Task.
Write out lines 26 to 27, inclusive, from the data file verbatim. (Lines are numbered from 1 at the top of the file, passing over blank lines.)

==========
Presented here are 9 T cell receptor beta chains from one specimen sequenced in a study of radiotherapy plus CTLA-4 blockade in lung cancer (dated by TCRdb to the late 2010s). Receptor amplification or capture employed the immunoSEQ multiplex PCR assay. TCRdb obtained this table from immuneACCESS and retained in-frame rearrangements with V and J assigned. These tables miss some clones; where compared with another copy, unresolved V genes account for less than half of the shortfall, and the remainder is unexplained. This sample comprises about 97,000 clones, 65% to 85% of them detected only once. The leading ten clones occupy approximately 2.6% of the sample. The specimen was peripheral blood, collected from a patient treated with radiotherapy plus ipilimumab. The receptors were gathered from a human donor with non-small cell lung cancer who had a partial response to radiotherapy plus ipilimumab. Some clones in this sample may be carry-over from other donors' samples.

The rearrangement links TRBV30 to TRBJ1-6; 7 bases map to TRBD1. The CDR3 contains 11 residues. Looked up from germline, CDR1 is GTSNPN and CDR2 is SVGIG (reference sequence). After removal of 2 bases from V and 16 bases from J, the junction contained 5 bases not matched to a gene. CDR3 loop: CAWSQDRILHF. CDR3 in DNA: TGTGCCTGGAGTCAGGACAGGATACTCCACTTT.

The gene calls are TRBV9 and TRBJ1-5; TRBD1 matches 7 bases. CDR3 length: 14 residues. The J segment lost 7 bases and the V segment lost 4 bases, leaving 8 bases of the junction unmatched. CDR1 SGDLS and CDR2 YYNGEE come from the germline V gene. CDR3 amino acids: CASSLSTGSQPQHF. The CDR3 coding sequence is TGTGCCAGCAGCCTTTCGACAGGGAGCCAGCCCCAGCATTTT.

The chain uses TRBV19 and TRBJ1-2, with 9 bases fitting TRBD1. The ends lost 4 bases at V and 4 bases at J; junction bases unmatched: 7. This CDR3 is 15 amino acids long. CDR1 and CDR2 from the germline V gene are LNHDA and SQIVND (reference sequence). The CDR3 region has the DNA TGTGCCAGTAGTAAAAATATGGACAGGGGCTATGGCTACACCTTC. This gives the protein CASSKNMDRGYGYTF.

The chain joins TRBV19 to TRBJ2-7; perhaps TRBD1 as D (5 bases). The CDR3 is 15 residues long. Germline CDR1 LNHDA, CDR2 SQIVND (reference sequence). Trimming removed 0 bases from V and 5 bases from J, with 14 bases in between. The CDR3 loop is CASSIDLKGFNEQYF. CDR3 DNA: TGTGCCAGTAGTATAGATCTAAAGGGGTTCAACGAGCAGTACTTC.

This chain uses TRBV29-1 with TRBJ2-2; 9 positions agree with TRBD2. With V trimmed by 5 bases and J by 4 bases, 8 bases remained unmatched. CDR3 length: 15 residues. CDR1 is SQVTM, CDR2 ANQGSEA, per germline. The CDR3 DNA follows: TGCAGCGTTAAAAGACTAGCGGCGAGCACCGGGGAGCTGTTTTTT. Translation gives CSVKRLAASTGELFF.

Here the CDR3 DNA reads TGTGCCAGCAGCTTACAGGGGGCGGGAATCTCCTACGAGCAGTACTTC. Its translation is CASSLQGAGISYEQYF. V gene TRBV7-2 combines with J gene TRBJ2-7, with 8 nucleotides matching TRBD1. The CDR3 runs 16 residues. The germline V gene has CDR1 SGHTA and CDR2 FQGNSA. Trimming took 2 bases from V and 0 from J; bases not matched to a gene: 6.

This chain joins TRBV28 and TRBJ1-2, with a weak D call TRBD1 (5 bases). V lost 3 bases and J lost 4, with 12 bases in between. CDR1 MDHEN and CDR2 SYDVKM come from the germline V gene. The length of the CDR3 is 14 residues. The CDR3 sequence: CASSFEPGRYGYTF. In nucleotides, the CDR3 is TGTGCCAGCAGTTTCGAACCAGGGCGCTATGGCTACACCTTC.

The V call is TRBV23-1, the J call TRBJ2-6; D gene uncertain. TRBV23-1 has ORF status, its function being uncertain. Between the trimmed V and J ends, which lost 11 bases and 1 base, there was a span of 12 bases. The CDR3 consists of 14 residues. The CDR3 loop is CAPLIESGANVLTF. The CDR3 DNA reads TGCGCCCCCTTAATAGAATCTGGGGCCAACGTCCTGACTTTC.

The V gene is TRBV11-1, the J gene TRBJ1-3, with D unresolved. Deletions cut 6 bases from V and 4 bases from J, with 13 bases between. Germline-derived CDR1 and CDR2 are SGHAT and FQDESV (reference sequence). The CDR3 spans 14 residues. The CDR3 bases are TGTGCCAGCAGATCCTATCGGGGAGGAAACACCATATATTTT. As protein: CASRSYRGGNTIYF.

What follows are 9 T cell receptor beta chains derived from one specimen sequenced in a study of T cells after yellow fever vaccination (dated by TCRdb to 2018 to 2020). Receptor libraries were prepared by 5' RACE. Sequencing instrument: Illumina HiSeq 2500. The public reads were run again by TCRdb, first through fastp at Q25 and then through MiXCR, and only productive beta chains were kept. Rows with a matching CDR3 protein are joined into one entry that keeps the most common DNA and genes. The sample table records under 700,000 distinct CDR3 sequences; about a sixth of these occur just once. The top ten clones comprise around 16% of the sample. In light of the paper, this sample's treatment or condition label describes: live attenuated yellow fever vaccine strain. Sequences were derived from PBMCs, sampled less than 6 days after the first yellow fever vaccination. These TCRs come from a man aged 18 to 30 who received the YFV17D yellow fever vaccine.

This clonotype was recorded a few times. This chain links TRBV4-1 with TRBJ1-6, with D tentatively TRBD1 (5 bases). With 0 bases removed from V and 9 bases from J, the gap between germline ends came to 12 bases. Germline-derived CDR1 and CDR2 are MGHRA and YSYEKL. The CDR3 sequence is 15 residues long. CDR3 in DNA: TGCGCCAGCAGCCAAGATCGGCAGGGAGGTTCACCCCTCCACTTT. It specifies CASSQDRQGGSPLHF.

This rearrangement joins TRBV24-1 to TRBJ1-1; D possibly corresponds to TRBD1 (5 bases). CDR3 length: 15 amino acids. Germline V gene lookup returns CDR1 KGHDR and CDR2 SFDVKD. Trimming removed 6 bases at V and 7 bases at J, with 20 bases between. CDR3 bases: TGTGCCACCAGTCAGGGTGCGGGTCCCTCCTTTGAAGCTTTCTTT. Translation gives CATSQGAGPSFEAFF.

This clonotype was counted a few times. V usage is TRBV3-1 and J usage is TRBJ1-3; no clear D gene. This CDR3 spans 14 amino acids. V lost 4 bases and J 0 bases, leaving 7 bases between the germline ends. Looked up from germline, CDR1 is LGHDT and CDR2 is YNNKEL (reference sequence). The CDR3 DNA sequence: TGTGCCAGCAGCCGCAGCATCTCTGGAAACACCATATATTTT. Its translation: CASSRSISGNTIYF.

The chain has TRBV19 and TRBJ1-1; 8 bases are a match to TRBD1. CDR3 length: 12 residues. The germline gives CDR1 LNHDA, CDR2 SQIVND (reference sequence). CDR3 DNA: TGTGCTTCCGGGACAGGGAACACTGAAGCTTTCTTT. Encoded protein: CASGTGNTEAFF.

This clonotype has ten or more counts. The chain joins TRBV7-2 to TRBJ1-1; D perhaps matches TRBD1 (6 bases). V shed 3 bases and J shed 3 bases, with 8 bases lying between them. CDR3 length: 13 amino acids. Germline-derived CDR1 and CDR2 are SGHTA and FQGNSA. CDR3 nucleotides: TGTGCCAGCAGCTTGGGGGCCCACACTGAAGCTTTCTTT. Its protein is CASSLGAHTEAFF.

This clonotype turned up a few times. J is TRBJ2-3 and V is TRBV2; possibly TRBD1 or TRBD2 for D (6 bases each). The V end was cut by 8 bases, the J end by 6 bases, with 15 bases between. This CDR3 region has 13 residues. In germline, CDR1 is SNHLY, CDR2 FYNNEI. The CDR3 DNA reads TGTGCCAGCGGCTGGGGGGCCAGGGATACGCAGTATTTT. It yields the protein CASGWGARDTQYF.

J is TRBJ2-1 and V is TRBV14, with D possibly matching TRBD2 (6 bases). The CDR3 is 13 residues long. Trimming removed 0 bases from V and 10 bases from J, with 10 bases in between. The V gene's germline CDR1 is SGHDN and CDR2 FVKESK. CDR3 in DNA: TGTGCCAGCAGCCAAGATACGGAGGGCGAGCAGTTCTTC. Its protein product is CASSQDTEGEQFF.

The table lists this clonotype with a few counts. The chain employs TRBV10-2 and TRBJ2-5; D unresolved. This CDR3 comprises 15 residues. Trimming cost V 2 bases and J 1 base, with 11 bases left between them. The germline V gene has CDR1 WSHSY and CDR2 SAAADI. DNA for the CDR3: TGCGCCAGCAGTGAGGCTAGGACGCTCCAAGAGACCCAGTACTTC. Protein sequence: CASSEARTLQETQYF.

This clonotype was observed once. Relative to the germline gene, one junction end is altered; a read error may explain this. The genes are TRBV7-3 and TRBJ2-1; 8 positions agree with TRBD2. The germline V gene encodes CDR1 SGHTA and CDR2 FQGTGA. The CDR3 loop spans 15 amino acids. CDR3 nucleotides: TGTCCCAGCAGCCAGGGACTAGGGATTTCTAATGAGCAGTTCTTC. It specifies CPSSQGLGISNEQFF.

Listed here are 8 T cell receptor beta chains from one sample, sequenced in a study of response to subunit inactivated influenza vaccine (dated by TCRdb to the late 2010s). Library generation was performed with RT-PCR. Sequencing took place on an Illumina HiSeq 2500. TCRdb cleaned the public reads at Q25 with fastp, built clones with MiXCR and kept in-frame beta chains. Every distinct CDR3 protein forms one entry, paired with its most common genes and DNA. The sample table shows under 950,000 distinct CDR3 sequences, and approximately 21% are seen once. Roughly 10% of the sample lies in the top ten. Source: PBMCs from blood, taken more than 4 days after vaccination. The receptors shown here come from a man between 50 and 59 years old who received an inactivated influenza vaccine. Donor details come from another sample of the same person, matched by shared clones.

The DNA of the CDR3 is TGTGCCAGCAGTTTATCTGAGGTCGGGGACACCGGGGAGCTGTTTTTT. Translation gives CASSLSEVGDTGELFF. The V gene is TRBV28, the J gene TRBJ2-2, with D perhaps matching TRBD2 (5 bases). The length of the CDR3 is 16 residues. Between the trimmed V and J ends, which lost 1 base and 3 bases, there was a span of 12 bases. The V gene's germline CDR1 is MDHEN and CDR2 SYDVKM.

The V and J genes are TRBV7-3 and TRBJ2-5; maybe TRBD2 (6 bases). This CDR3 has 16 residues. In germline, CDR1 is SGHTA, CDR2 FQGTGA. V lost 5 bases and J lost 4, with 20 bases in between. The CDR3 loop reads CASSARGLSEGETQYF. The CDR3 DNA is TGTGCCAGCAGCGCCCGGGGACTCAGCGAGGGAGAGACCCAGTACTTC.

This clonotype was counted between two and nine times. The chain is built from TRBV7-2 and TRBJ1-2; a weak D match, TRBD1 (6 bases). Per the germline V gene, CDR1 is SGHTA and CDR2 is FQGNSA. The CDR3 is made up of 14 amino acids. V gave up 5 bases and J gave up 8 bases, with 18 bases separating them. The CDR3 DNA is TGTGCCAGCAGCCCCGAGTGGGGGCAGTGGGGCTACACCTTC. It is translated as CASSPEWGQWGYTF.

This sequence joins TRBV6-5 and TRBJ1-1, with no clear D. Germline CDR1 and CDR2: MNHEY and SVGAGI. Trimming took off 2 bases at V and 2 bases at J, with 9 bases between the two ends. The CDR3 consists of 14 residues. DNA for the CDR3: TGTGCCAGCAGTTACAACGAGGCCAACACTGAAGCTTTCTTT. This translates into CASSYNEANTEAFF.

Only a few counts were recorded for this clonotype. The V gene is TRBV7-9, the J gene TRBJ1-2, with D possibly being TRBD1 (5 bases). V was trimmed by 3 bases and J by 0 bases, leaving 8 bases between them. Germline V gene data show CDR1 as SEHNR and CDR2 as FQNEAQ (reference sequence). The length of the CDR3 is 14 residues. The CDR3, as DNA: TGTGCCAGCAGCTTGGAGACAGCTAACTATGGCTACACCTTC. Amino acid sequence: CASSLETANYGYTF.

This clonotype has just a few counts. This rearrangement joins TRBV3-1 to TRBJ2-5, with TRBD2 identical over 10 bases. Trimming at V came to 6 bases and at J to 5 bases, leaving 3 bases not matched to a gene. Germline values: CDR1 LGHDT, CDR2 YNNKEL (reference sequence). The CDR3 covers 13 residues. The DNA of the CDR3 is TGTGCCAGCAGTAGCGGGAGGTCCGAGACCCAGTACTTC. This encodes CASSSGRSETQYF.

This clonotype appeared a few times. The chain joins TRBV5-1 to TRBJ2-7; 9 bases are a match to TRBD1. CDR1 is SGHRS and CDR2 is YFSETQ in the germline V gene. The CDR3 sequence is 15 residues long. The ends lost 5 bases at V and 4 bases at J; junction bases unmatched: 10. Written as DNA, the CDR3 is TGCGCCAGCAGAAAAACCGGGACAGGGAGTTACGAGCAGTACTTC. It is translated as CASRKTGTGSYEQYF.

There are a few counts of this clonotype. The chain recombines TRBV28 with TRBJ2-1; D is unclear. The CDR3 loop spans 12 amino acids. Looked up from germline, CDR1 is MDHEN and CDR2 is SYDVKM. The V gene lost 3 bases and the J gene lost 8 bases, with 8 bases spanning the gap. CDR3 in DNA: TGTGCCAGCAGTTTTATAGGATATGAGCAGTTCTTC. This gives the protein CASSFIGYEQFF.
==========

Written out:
Only a few counts were recorded for this clonotype. The V gene is TRBV7-9, the J gene TRBJ1-2, with D possibly being TRBD1 (5 bases). V was trimmed by 3 bases and J by 0 bases, leaving 8 bases between them. Germline V gene data show CDR1 as SEHNR and CDR2 as FQNEAQ (reference sequence). The length of the CDR3 is 14 residues. The CDR3, as DNA: TGTGCCAGCAGCTTGGAGACAGCTAACTATGGCTACACCTTC. Amino acid sequence: CASSLETANYGYTF.

This clonotype has just a few counts. This rearrangement joins TRBV3-1 to TRBJ2-5, with TRBD2 identical over 10 bases. Trimming at V came to 6 bases and at J to 5 bases, leaving 3 bases not matched to a gene. Germline values: CDR1 LGHDT, CDR2 YNNKEL (reference sequence). The CDR3 covers 13 residues. The DNA of the CDR3 is TGTGCCAGCAGTAGCGGGAGGTCCGAGACCCAGTACTTC. This encodes CASSSGRSETQYF.